Medicare claims identified patients who underwent primary resection of the tumor prior to initiating chemotherapy. Surgical procedures included hemicolectomy, subtotal colectomy, and total colectomy. Claims filed 1 year before diagnosis were used to determine baseline comorbidity burden. Comorbidities were aggregated to formulate the National Cancer Institute (NCI) comorbidity index, a revised version of the Charlson comorbidity index [32]. The incidence of specific treatment-related complications (anemia, neutropenia, nausea/vomiting, diarrhea, and dehydration) requiring medical resource utilization was assessed 180 days following treatment initiation. This 180-day period was selected as appropriate based on the National Comprehensive Cancer Network guidelines that recommend 6 months of adjuvant treatment for stage II and III CRC or for stage IV stable disease [33]. Anemia was defined by the condition-specific ICD-9 diagnosis codes, a revenue center code or HCPCS code for a red blood cell transfusion, or a revenue center code or J-code for an erythropoiesis-stimulating agent. Other treatment complications were defined using the condition-specific ICD-9 codes in both inpatient and outpatient Medicare claims records (codes available upon request).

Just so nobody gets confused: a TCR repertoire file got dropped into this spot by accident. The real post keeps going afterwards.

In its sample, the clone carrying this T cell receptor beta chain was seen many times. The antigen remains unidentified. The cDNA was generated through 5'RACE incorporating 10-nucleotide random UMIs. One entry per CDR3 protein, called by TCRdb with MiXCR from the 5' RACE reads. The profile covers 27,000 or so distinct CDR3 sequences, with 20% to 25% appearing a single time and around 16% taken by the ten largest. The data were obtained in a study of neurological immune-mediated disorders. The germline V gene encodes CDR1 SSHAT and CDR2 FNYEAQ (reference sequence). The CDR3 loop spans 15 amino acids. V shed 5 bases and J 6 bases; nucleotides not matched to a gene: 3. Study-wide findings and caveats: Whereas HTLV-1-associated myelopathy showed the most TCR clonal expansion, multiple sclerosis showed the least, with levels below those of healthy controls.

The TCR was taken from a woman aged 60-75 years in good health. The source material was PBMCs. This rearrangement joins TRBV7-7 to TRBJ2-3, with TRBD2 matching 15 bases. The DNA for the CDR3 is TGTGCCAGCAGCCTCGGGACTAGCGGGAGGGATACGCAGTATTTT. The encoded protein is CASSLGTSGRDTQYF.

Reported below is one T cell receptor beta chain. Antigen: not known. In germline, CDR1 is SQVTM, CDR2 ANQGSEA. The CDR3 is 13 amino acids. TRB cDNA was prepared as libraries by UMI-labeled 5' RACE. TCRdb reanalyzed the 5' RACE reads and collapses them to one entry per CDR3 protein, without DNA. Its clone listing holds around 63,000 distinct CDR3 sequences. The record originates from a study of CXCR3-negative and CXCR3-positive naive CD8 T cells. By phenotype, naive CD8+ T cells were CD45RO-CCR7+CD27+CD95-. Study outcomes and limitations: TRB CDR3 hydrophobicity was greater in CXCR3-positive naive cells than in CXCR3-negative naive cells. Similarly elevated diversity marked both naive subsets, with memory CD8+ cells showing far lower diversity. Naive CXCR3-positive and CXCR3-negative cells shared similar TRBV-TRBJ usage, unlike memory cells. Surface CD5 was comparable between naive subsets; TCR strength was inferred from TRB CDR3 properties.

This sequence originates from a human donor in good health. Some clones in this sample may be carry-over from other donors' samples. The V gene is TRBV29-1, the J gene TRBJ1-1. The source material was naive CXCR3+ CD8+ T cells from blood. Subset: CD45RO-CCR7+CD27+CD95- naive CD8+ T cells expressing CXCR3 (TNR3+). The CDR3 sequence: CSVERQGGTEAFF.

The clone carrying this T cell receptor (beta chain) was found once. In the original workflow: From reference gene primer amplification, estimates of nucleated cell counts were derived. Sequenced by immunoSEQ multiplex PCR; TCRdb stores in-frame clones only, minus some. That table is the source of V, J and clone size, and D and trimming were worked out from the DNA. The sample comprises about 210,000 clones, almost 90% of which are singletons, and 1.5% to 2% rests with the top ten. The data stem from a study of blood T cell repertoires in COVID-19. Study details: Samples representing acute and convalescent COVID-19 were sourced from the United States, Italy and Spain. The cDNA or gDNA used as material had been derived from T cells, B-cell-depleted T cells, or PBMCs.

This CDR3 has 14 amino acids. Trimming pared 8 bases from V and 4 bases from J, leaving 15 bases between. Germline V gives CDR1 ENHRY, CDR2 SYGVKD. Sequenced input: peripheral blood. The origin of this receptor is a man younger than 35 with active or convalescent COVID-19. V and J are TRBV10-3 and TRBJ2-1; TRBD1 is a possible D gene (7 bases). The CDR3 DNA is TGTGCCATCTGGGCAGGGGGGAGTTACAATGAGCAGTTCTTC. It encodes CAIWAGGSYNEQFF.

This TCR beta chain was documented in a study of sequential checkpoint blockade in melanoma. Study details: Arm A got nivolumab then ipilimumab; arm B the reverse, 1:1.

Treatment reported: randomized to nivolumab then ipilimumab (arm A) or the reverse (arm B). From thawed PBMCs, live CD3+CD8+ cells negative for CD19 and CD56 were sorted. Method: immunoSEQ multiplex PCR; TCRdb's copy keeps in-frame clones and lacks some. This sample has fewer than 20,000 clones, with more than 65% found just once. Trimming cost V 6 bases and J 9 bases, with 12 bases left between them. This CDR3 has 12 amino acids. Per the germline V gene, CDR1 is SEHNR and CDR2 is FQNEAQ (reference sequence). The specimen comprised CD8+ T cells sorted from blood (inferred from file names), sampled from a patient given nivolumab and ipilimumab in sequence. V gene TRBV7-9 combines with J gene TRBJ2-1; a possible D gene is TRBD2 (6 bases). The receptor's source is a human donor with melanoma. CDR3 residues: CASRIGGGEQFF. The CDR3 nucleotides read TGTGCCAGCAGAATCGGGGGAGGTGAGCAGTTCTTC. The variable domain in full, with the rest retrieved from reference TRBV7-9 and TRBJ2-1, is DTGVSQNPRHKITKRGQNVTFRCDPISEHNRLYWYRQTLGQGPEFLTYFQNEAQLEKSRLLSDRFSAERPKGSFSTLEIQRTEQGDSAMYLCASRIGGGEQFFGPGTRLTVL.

The date of death was determined by using the Medicare date or the SEER date of death if the Medicare date was missing. All other patients were assumed to be alive at the end of the follow-up period on December 31, 2009, although they may have been censored earlier for other reasons such as development of a second primary cancer or Medicare claims no longer available.

Statistical Analysis

All statistical analyses were performed using SAS software, version 9.1.3 (SAS Institute Inc., Cary, NC). Statistical comparisons were made between 5-FU/LV vs. CAP and FOLFOX vs. CAPOX. Descriptive statistics were calculated for demographic and clinical variables and treatment patterns. Differences between treatment groups were evaluated with chi-square tests for categorical variables and analysis of variance or t test for continuous variables. A P value <0.05 was considered statistically significant.